This week we saw a number of interesting web 2.0 developments. Far outstripping everything else, however, was the terrorist attack on London on July 7. Blogs and the Internet played a big role in getting information out to people, as television lagged way behind and the cell networks were jammed.
1. Terrorist Attack in London
I was flying to Europe for a conference, enjoying my first-ever wifi experience on a plane, when the IMs from friends in London started coming in. “There was an exposion in the tube, they think it was a power converter” one friend said. Then, a few minutes later, “Oh my God, there are reports of explosions everywhere – it may be bus bombs.” Soon I had flight attendants and other flyers coming up to me for updates. The pilot sent a flight attendant back to hear what was happening because she couldn’t get news via radio. I was the only news source on the flight, it seemed.
From a big media v. blog angle, Fred Wilson summed it up perfectly when he said “This is what its all about and why CNN with its 24×7 news channel is hopelessly out of date.” (linking to Jeff Jarvis).
Our heart continues to go out to everyone affected. I was in Manhattan on 9/11. It takes a few days for reality to set in.
2. BlogHerald: Blogs credited for role in promoting record Internet growth
Blogherald cited the Netcraft report , which showed the largest-ever month-over-month growth in June 2005 domain names. One of the reasons included “The explosive growth of weblogs, a growing number of which are purchasing domains for branding purposes.”
“RSS is to the written word, what TiVo is to television. RSS, has been a ruthlessly efficient and rather simple way to keep in touch with the breaking developments in areas that interest.”
However, “Will RSS spam become as much a part of life as say email spam or spyware?”.
Also See BusinessWeek for an interesting article on the growth of trackback spam.
Ian writes a wonderful essay, furthering the definition of web 2.0: “Here’s my take on it: Web 2.0 is an attitude not a technology. It’s about enabling and encouraging participation through open applications and services. By open I mean technically open with appropriate APIs but also, more importantly, socially open, with rights granted to use the content in new and exciting contexts. Of course the web has always been about participation, and would be nothing without it. It’s single greatest achievement, the networked hyperlink, encouraged participation from the start. Somehow, through the late nineties, the web lost contact with its roots and selfish interests took hold. This is why I think the Web 2.0 label is cunning: semantically it links us back to that original web and the ideals it championed, but at the same time it implies regeneration with a new version. Technology has moved on and it’s important that the social face of the web keeps pace.”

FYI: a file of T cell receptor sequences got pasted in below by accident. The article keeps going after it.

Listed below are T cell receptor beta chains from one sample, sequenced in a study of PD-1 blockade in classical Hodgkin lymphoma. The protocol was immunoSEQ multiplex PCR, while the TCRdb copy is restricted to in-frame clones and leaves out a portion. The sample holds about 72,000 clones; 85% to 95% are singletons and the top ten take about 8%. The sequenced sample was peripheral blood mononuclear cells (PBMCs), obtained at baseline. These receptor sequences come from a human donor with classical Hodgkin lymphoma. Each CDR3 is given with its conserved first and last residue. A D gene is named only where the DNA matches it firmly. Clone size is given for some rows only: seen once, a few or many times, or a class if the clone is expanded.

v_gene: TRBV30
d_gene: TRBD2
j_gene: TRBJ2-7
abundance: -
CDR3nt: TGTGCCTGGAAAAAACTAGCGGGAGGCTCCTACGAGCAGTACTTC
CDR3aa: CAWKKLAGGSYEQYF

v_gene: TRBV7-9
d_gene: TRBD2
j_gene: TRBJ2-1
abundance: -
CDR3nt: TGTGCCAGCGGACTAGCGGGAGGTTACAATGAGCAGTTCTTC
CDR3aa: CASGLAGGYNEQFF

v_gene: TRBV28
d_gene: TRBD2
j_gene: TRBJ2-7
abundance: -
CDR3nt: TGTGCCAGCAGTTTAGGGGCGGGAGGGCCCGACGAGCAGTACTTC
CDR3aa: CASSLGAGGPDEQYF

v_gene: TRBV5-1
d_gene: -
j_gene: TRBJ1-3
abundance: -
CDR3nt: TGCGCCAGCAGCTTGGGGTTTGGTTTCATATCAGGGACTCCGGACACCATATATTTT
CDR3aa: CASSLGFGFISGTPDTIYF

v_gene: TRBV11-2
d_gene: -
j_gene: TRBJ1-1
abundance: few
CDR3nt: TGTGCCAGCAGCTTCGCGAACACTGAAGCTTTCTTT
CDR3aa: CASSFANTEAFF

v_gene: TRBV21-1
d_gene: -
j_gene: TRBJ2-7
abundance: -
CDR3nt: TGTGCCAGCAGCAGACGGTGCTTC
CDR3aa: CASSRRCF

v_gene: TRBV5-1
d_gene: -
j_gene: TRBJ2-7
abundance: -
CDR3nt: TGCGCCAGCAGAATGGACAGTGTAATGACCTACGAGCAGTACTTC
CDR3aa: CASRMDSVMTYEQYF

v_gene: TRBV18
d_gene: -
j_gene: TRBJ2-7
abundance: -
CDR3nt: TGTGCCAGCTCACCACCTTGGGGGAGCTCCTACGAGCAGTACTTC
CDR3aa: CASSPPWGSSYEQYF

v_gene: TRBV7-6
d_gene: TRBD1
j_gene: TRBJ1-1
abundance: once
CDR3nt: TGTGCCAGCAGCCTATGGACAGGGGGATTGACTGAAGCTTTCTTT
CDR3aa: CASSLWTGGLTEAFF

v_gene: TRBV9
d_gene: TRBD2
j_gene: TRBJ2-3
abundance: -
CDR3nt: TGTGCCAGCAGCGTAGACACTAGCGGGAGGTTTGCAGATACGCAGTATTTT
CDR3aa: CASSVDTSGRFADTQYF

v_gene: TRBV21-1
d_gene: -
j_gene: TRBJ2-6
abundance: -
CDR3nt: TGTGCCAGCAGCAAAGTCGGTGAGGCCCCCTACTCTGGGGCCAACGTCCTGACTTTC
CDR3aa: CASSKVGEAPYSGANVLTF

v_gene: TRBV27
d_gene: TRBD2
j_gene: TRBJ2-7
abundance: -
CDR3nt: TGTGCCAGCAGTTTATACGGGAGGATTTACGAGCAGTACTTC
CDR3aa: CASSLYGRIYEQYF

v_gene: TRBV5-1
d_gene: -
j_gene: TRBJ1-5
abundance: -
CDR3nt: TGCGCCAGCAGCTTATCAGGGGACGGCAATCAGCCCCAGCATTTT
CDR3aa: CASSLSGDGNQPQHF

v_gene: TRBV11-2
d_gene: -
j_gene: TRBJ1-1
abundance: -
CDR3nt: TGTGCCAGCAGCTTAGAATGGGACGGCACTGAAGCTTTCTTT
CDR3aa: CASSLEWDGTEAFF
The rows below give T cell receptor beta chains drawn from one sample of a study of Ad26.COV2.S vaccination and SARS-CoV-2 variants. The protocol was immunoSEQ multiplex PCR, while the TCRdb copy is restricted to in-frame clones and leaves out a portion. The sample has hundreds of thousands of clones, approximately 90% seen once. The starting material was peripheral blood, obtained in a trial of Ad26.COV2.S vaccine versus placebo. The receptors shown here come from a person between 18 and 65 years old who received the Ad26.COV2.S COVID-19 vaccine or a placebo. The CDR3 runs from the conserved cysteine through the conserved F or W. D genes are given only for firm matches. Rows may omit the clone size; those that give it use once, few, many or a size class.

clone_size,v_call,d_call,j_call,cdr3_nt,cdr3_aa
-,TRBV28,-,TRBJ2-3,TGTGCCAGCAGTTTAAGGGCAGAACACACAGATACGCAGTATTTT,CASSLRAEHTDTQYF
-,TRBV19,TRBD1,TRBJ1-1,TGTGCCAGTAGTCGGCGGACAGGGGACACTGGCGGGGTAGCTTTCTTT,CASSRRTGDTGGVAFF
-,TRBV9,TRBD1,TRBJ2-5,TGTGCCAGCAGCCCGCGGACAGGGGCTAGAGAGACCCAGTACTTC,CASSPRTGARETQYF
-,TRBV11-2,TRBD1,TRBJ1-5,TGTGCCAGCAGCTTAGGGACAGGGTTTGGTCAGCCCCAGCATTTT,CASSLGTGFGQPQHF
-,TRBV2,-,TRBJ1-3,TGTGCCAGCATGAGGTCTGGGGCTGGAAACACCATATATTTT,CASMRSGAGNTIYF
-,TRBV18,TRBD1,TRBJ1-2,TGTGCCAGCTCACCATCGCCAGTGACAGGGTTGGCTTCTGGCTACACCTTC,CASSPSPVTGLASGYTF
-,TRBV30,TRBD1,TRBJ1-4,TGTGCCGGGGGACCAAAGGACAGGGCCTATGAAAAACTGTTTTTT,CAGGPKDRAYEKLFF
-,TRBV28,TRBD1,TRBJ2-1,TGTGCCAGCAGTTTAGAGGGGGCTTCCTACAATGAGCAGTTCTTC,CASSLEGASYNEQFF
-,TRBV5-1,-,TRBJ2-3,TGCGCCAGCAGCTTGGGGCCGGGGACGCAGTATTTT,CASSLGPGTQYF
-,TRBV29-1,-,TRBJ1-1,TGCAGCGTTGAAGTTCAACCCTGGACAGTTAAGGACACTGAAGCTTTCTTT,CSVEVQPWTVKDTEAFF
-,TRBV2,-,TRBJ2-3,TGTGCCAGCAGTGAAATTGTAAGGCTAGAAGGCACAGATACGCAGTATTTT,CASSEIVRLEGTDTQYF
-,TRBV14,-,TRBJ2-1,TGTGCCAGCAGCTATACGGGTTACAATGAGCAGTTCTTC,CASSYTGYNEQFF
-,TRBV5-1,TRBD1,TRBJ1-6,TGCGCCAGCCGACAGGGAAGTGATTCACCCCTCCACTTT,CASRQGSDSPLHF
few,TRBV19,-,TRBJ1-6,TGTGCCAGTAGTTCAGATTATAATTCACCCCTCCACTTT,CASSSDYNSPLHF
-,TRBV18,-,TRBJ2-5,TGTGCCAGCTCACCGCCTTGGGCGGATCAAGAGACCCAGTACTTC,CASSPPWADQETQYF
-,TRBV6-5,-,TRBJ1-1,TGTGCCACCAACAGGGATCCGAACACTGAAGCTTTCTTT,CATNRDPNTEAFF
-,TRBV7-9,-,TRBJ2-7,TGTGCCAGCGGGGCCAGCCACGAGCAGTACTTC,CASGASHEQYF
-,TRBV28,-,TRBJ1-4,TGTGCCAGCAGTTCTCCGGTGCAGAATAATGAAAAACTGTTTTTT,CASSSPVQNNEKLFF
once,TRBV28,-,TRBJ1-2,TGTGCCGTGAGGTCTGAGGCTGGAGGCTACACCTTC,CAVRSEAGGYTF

“Technorati is growing at a rapid rate. It’s recently overtaken Bloglines and is blitzing Feedster. “
6. Brian Livingston – RSS Readers, Narrowing Down Your Choices
Overview of top 20 RSS readers:
“Although only a small minority of Internet users have ever subscribed to an RSS feed, the number of blogs out there now is reportedly more than 10 million worldwide.
RSS adoption is growing rapidly as a result. Because RSS is, well, really simple, everybody and his brother seems to have written an RSS reader (also called an aggregator) and is vying for your attention.”
Click the link to see the results. Hint – Bloglines isn’t no. 1.
A brief but thoughtful overview of what’s good and not so good about tagging. Check out pinds.com on improving tags as well.
“Attention is moving from commercially produced content to dynamic or contextual content”
Steve is the first to notice a quiet blog search engine launched by Yahoo, which was later pulled off the net.
“It might sound far-fetched, but the pieces are in place for it to happen later this summer. Apple…is already developing a hybrid iPod/cell phone with handset maker Motorola… And companies ranging from the Virgin Group to The Walt Disney Co… are proving that a new network model can allow all kinds of businesses to easily enter the mobile market.”
Also see GMSV on this.